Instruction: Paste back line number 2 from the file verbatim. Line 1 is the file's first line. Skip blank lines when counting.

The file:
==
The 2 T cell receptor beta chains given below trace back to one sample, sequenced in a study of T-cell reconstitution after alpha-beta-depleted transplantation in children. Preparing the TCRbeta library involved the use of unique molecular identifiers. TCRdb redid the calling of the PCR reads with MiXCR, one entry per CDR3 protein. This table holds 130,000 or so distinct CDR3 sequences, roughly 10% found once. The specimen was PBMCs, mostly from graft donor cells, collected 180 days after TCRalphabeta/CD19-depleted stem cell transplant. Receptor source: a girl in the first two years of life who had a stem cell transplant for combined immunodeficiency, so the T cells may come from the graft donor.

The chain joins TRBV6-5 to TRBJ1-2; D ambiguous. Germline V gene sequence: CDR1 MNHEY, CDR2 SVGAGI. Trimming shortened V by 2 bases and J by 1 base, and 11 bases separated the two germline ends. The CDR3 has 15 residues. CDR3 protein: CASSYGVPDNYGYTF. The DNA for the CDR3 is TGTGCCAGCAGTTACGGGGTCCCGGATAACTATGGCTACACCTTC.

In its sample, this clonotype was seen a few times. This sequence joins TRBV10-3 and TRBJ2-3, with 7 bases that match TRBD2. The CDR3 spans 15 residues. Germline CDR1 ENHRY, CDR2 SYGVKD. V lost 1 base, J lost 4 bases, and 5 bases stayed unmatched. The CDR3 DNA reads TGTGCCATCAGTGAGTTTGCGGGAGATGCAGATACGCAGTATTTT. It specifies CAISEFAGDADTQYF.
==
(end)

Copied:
The chain joins TRBV6-5 to TRBJ1-2; D ambiguous. Germline V gene sequence: CDR1 MNHEY, CDR2 SVGAGI. Trimming shortened V by 2 bases and J by 1 base, and 11 bases separated the two germline ends. The CDR3 has 15 residues. CDR3 protein: CASSYGVPDNYGYTF. The DNA for the CDR3 is TGTGCCAGCAGTTACGGGGTCCCGGATAACTATGGCTACACCTTC.